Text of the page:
There have been quite a few books released lately about people taking supposed trips to heaven and back. Each of these authors have claimed have visited heaven as a result of a near-death experience and claim that the visit was for the purpose of God giving new revelation about what heaven is like. I have several problems with these books, and I would warn Christians to stay away from them. They are completely unnecessary, as you will see, and are, for the most part, untrue (and I can say this with certainty).
One thing that I've made a habit of over the past few months is daily reading Tim Challies' excellent blog site. If you're not familiar with Tim, you should be. He's an excellent writer and he runs a great blog. In addition to his theologically deep and sound reflections, he has a daily "a la carte" post in which he shares interesting things he has found on the internet. I highly recommend his site.
Anywho, yesterday Challies wrote a piece on all of these "I've been to heaven" books and he explains from scripture why they are, for the most part, bunk. He's got a lot of great points, and rather than summarize them here, I'll just refer you to Tim's post.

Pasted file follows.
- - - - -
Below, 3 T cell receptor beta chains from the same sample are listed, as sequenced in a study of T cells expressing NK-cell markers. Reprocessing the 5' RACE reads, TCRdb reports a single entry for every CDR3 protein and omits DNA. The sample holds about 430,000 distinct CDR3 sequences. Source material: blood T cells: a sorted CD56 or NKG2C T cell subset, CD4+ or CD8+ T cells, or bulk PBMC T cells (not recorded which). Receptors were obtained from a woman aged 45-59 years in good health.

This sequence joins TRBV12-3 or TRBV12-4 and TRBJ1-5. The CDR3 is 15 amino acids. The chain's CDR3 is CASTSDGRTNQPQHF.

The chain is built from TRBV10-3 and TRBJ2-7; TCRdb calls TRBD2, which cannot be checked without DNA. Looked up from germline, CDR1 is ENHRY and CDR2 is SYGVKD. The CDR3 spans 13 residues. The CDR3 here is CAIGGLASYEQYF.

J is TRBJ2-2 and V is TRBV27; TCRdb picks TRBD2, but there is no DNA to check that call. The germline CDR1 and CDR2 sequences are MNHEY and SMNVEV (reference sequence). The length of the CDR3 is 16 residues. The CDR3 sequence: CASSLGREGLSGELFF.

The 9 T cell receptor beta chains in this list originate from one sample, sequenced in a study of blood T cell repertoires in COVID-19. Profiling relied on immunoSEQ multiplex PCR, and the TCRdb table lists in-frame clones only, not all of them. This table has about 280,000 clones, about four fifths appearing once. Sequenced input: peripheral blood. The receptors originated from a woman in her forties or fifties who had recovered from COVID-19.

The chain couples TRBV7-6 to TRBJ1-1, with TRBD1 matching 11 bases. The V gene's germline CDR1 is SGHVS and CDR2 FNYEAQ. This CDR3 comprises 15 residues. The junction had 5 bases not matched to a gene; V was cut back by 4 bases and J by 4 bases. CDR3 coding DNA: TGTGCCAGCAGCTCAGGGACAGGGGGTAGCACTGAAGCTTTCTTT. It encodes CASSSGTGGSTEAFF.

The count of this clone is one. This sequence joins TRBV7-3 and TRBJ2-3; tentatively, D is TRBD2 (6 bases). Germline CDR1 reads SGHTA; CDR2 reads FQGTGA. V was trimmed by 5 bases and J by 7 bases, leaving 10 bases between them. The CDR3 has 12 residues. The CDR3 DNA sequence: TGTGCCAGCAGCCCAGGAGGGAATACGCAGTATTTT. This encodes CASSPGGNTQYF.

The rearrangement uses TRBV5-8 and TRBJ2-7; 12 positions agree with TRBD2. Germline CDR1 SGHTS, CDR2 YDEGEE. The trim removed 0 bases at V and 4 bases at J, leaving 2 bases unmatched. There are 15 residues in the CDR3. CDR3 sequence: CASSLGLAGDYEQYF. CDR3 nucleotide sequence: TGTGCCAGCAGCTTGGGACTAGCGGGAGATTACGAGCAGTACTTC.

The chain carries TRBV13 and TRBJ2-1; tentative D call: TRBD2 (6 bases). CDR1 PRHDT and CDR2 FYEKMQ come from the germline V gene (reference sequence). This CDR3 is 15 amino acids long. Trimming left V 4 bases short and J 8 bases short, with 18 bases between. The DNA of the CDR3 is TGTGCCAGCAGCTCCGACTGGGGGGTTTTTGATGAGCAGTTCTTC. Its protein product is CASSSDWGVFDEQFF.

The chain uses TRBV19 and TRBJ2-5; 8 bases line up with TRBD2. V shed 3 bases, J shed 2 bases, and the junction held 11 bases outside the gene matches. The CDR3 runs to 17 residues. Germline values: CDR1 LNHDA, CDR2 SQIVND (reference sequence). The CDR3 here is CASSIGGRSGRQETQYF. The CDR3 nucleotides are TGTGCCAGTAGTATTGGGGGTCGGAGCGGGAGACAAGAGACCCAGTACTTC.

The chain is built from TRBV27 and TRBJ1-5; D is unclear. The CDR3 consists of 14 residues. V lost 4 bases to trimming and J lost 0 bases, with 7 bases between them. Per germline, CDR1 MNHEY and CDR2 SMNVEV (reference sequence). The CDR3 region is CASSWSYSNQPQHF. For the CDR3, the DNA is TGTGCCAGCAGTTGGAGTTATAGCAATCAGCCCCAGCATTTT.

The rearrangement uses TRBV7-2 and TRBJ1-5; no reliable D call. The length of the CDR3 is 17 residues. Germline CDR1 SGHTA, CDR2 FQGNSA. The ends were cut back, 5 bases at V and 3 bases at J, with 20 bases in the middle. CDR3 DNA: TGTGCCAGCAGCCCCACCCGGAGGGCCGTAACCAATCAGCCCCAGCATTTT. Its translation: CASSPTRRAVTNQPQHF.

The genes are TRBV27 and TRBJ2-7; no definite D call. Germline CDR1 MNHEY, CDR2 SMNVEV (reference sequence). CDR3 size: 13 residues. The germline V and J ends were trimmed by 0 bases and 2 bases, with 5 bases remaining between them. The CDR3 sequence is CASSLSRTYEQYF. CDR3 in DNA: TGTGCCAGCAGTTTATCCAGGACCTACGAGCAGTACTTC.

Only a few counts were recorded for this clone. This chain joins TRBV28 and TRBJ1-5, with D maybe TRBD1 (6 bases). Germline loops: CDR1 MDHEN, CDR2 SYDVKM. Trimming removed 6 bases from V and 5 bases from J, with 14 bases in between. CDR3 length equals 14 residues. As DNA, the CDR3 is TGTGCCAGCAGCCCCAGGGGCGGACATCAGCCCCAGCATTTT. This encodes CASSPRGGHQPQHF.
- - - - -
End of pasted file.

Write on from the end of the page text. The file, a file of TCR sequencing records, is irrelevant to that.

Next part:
I would like to point out what I think is the biggest problem with these books, in addition to the problems that Challies points out, although Tim does touch on this issue in his treatment. It seems to me that all of these accounts of visiting heaven necessarily implicate the Bible as being an insufficient source of revelation. In other words, when it comes to the subject of heaven the supposed necessity of having people visit heaven for the purpose of describing it to those of us who have never been, seems to suggest that the Bible is incomplete, at least when it comes to this issue. That is, hasn't God told us enough (or all we need to know) about heaven? Isn't God's word complete? Do I really need more information about heaven? And if I do need to know more, doesn't that imply that the word of God is at least somehow insufficient?
Challies makes a great point that at the end of the book of Revelation, John asserts that the canon of scripture is closed - nothing more can be added to it. In fact, if anyone does add to it, he is cursed. What does that say about these folks telling us they have the "real scoop" on heaven?
I have the same problem with the couple of books that supposedly tell the tale of people who have been to hell and back for the purpose of warning the masses of the atrocities of eternal damnation. Wait, doesn't the Bible already do that for us? Do we really need someone to tell us that hell is bad? I'm pretty sure that subject is already closed.
God has told us all we need to know about heaven. And if our information is incomplete, it is so for a reason. What reason? I don't know. But God knew what he was doing when he inspired scripture and gave Paul and John visions of heaven. That's all we need.